• 27. CT scan demonstrates lymphadenopathy (arrow), which accounts for the distortion of the AP window
  • 28. Posteroanterior chest radiograph demonstrates the AP window with a convex border (arrow)
  • 29. CT scan reveals an aneurysm (arrow) arising laterally from the aortic arch, a finding that accounts for the abnormality.
  • 30. pitfalls • A right-sided aortic arch, seen in 0.5% of the general population, may mimic paratracheal lymphadenopathy because it obliterates the right paratracheal stripe. • Absence of the aortic knuckle on the left should help correctly identify this variant. • Left sided SVC.
  • 31. Posteroanterior chest radiograph demonstrates an abnormality in the right paratracheal region (arrow) with loss of the paratracheal stripe. Note, however, the absence of the aortic knuckle on the left.
  • 32. CT scan shows a right-sided aortic arch
  • 33. Collimated posteroanterior chest radiograph shows an additional line (arrow) lateral to the aortic arch.
  • 34. Posterior Mediastinum • The posterior mediastinum is bounded anteriorly by the posterior trachea and pericardium, anteroinferiorly by the diaphragm, posteriorly by the vertebral column, and superiorly by the thoracic inlet. • Contents -Esophagus, descending aorta, azygos and hemiazygos veins, thoracic duct, vagus and splanchnic nerves, lymph nodes, and fat
  • 35. Posterior Mediastinal Masses • Esophageal lesions, hiatal hernia • Foregut duplication cyst • Descending aorta aneuyrsm • Neurogenic tumour • Paraspinal abscess • Lateral meningocele • Extramedullary haematopoiesis
  • 36. Azygoesophageal Recess • The azygoesophageal recess is the interface between the right lung and the mediastinal reflection, with the esophagus lying anteriorly and the azygos vein posteriorly within the mediastinum. • On X-ray,it appears as a line – - in its upper 1/3rd , it deviates to the right at the level of the carina to accommodate the azygos vein arching forward. - middle 1/3rd , the line has a variable appearance: It is usually straight. - lower 1/3rd , usually straight. ( air in esophagus)
  • 37. Posteroanterior chest radiograph shows the azygoesophageal line
  • 38. CT scan shows the azygoesophageal recess (white arrow) formed by the esophagus anteriorly (black arrow) and the azygos vein posteriorly (arrowhead).
  • 39. • The azygoesophageal recess reflection is a pre- vertebral structure and is, therefore, disrupted by prevertebral disease. • It has an interface with the middle mediastinum; thus, the resulting line seen at radiography can be interrupted by abnormalities in both the middle and posterior compartments.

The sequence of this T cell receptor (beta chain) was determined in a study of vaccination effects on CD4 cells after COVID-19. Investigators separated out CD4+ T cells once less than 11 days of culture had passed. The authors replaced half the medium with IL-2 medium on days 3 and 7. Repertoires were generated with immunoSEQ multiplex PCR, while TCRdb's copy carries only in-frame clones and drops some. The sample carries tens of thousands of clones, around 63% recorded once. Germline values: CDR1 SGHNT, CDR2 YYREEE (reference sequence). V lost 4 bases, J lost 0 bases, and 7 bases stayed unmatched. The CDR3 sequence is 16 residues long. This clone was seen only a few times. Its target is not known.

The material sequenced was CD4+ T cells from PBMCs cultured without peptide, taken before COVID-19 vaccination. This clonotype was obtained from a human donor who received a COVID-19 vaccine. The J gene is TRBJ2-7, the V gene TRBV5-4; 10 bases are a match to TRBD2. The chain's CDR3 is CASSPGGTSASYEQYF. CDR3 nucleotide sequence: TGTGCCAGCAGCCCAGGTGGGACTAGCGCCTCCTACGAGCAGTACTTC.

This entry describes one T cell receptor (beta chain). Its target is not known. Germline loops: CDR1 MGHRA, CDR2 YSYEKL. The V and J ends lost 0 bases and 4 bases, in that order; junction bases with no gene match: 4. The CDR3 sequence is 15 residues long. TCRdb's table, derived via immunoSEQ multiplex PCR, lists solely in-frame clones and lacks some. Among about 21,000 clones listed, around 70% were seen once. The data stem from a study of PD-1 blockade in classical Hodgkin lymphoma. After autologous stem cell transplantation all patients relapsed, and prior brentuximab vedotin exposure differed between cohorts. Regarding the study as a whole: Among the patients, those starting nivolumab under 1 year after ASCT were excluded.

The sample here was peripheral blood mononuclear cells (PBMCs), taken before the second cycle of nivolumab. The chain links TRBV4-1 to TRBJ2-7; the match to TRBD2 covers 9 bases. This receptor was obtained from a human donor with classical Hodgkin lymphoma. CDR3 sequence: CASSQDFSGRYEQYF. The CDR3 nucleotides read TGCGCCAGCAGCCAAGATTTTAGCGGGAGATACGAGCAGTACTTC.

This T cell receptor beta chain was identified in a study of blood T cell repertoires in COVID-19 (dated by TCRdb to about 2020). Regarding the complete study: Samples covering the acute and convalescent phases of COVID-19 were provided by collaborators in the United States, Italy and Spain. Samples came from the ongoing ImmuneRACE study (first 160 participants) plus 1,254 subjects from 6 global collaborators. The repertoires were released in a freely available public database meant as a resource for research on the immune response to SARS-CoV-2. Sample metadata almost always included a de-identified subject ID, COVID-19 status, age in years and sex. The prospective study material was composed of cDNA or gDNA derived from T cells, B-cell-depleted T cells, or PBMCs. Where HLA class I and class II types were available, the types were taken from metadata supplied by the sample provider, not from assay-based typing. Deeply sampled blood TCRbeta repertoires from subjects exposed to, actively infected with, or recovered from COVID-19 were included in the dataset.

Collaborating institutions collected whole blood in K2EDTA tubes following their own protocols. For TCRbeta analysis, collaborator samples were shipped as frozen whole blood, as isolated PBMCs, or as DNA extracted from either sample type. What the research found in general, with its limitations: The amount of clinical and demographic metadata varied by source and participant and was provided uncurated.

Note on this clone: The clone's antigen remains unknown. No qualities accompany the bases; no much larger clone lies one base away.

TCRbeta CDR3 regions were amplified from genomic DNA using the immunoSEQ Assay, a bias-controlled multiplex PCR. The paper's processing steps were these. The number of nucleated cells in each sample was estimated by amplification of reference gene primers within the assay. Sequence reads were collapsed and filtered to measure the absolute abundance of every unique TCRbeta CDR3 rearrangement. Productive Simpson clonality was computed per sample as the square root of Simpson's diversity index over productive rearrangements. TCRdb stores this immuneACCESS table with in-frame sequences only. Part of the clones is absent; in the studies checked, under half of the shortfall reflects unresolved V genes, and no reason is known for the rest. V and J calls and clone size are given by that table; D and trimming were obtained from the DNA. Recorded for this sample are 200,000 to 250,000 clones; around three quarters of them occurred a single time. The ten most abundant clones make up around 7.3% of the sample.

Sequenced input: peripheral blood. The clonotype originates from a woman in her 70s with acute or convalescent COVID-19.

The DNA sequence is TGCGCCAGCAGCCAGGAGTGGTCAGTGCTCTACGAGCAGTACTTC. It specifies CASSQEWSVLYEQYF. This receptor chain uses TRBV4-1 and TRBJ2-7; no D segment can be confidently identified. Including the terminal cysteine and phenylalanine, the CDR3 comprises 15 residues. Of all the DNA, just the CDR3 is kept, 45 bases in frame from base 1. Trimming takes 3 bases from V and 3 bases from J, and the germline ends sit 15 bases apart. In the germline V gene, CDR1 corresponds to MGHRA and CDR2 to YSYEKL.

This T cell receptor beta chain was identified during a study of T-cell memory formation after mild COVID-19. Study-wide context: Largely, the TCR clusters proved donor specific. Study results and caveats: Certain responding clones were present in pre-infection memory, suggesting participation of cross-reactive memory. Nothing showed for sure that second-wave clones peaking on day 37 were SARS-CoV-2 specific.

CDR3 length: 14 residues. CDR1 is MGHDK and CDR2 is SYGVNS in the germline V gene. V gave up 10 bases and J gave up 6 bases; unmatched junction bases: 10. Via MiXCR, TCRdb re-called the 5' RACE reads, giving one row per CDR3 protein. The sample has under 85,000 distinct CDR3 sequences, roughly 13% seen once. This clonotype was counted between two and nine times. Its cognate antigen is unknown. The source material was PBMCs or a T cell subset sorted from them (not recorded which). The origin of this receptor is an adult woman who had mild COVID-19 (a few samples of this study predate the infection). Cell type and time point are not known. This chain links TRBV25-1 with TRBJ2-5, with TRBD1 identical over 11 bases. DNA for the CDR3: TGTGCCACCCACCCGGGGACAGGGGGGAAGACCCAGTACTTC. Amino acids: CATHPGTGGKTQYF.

• 40. Posteroanterior chest radiograph demonstrates a subcarinal abnormality with increased opacity (*), splaying of the carina, and abnormal convexity of the upper and middle thirds of the azygoesophageal line (arrowheads)
  • 41. Corresponding CT scan helps confirm a subcarinal mass (arrow), which proved to be a bronchogenic cyst.
  • 42. Posterior Junction Line • Seen above the level of the azygos vein and aorta and that is formed by the apposition of the lungs posterior to the esophagus. • usually extend from third to fifth thoracic vertebrae. • posterior junction line can be seen above the suprasternal notch and lies almost vertical, whereas the anterior junction line deviates to the left.
  • 43. Collimated posteroanterior chest radiograph shows the posterior junction line (arrow) projecting through the tracheal air column.
  • 44. CT scan shows the posterior junction line (arrow), which is formed by the interface between the lungs posterior to the mediastinum and consists of four pleural layers.
  • 45. Posteroanterior chest radiograph shows a mass (arrow) obliterating the posterior junction line. Note that the mass extends above the level of the clavicle and has a well-demarcated outline due to the interface with adjacent lung (arrowhead).
  • 46. CT scan helps confirm the posterior location of the mass (arrow), which proved to be a bronchogenic cyst.
  • 47. Paraspinal Lines • The paraspinal lines are created by the interface between lung and the pleural reflections over the vertebral bodies. • The left paraspinal line is much more commonly seen than the right. The descending aorta holds the pleural reflection off the vertebral body, allowing the lung–soft tissue interface to be more tangential to the x-ray beam. • The left paraspinal line runs parallel to the lateral margin of the vertebral bodies and can lie anywhere medial to the lateral wall of the descending aorta
  • 48. On a collimated posteroanterior chest radiograph, the left paraspinal line (arrow) is seen separate and distinct from the vertebral body (black arrowhead) and the descending thoracic aorta
  • 49. CT scan shows the left paraspinal line. The descending aorta holds the pleural reflection (arrow) away from the vertebral body, which allows the lung–soft tissue interface to be more tangential to the x-ray beam and therefore visualized as a line
  • 50. • The paraspinal lines are disrupted by paravertebral disease—which commonly includes diseases originating in the intervertebral disks and vertebrae—and by neurogenic tumors.
  • 51. Posteroanterior chest radiograph shows a mass (arrow) effacing the left paraspinal line. The lateral wall of the descending aorta is seen as a separate entity (arrowhead).
  • 52. CT scan shows a paraspinal abscess (arrow) effacing the paraspinal lines. The air–soft tissue interface between the lung and aorta remains intact (arrowhead), thereby preserving the normal radiographic appearance of the lateral aortic wal
  • 53. Posteroanterior chest radiograph shows lateral displacement of the lateral margin of the descending thoracic aorta due to an aortic aneurysm (arrowheads).
  • 54. CT scan also demonstrates the aneurysm (arrow).
  • 55. Thank you